Monday, 19 September 2011

New Ottomans, Persian Iran and diminishing American influence

In the sixteenth century the Mediterranean Sea was an Ottoman lake. From their capital Istanbul, the Ottomans held sway over lands including Egypt, Libya, Tunisia and Syria. Perhaps as a result of Ottoman suzerainty of Arab lands, Arabs have traditionally not held sympathetic views about Turks.
Like most modern Turks, the Ottomans identified themselves as a European power with a constant desire to modernize in the footsteps of industrializing Western Europe. However, controlling Islam's Holy cities of Mecca, Medina and other vast areas of the Arab world granted Ottoman's political legitimacy as Defenders of the Faith.
A map of the Ottoman Empire during various periods (source: Wikipedia)
The Ottoman Empire may no longer exist but Turkish influence in the region is seeing a renaissance of sorts. Turkey's renewed regional role is predicated on a confluence of events. It is a reminder of days former Ottoman governorates took orders from Istanbul's Topkapi Palace before making key policy decisions.
After decades of watching non-Muslim Eastern European nations waltz into Brussels, the Turks finally decided European Union (EU) need not be the raison d'etre of Turkish foreign policy. To Turks, the EU looks more and more like an exclusive Christian Club with which Muslims are only permitted 'association agreements.'
The Turkish political elite have finally tired of being humiliated by Brussels.
Consequently, as the snubs by Europe became more frequent, Turkey adopted a less 'western-centric' foreign policy. One facet of Turkey's new approach is greater economic and diplomatic ties with the Arab world.
The Arabs, fearing greater Irani encroachment into the Sunni Islamic world, grudgingly reciprocated Turkey's outreach. The fear of Iran feeds into Arab acceptance of Turkey in more ways. When the US invasion of Iraq unwittingly opened the door for aggressive Iranian influence, Sunni Arab nations calculate that Turkey can act as a possible counterweight to Iran.
Arab nations have other reasons to be fearful of a power vacuum in the region. US credibility has suffered with its inability to score an outright win in Iraq or Afghanistan even after ten years of fighting. Moreover, traditional Arab monarchies were aghast with the ease with which the Americans dropped long time ally and client, Egypt's Hosni Mubarak. The more vulnerable monarchies have decided that reliance on US support for survival is dangerous. America cannot be trusted.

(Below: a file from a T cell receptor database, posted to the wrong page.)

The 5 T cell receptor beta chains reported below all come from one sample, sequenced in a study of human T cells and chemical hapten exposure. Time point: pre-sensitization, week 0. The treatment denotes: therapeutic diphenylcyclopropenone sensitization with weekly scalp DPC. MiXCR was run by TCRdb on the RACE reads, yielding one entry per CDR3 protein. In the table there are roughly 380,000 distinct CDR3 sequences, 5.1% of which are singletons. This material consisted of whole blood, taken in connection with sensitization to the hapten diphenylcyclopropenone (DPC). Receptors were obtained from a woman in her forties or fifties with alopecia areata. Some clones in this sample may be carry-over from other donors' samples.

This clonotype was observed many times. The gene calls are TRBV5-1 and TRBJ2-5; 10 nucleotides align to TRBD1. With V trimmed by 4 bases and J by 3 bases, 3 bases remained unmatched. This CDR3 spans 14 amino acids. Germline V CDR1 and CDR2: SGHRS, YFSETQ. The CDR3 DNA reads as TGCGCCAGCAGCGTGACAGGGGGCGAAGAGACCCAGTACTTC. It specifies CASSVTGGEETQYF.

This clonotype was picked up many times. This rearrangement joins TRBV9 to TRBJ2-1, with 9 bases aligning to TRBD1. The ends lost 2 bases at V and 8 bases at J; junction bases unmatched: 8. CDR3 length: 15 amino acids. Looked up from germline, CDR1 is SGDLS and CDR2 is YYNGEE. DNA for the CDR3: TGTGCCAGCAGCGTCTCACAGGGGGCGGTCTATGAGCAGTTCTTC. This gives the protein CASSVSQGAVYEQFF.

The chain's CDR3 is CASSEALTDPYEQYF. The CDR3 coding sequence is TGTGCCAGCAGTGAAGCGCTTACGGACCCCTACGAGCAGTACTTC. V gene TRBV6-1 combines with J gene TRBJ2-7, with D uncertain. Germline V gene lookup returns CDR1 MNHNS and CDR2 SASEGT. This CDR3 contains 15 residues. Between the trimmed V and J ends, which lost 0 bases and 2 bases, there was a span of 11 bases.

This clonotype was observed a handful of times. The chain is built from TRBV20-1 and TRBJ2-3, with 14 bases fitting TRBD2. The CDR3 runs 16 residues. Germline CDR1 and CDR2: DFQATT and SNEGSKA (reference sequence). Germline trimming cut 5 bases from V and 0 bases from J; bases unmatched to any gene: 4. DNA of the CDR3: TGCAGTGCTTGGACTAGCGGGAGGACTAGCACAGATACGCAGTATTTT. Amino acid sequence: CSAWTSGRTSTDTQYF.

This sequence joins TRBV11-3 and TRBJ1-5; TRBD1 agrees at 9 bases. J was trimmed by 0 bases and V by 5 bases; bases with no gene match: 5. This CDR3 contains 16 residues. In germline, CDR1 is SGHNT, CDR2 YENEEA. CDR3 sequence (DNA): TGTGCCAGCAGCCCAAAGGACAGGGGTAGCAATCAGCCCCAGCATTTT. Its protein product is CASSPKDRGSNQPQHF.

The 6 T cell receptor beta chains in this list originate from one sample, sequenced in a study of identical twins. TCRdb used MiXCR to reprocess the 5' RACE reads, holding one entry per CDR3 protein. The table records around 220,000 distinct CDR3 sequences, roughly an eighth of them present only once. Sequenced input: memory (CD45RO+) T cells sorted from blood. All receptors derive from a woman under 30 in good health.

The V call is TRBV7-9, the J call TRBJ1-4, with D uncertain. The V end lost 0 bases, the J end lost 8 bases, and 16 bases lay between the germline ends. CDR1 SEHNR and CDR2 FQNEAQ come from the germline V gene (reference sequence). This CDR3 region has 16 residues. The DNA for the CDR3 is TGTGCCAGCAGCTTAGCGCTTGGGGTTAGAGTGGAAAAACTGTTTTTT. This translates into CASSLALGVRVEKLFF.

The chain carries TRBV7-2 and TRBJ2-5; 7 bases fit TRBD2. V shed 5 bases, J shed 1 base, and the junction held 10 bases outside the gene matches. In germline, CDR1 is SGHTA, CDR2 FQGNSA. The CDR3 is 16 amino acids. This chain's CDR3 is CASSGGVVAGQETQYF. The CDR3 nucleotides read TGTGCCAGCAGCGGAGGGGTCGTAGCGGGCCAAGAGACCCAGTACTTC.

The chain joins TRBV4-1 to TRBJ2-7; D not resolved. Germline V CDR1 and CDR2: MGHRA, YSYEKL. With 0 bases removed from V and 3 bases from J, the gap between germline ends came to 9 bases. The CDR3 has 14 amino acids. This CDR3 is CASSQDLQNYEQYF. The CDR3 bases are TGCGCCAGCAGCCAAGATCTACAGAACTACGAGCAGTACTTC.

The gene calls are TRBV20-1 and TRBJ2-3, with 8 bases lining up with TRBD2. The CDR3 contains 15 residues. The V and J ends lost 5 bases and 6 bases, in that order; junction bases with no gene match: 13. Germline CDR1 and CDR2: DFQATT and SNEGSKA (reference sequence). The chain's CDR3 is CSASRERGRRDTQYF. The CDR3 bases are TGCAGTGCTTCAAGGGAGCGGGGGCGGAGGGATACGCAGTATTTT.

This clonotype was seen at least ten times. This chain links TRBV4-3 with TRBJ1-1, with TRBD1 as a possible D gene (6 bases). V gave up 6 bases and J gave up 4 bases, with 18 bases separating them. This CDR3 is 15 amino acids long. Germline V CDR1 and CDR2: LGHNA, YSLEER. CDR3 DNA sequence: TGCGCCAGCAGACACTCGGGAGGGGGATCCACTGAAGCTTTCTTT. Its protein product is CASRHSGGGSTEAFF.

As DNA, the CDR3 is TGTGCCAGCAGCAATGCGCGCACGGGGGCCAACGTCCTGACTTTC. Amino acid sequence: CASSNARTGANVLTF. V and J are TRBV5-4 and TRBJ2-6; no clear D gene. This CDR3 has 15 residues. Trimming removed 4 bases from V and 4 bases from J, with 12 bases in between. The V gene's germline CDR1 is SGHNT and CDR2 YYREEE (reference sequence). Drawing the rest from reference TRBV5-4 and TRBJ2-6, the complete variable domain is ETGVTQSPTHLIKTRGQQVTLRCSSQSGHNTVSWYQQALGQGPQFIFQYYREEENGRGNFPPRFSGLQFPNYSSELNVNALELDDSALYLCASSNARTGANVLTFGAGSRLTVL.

Turkey's increasing economic power plays a vital part in Turkey's revival of fortunes. Based on 2010 data, the Turkish economy is the seventeenth largest in the world. That puts Turkey ahead of nations like Australia, Switzerland and long time rival Greece. 
The Ottoman Navy fleet during its eight month 'wintering' in the French port of Toulon in 1543
Turkish private sector corporations have demonstrated tremendous capacity to expand overseas in support of Turkish diplomacy. Large Turkish companies, having sewn up markets in recently independent Central Asian and Caucasus states, have moved aggressively into Arab countries to undertake a variety of projects.
Money has a way of increasing influence and Turkey has been pumping Liras into its neighbourhood.
Politics is not a zero sum game but Turkey's shift towards the Islamic world has not gone unnoticed with erstwhile ally, Israel. A Turkey more confident of its leadership role within the Islamic world has taken a harder line against Israel's Palestine policies.
Turkey's rise to prominence amongst the Arab nations has not occurred overnight. Al-Qaeeda's 9/11 attacks set off a series of global political realignments, many of which are still in motion. Introspection and a reassessment of political Islam are occurring across the Islamic world. Turkey is no exception. The NATO member's historical post World War II tilt towards the west is being recalibrated in line with new realities.
Imran is a business and management consultant. Through his work at Deodar Advisors, Imran improves the profitability of small and medium sized businesses. He can be reached at  

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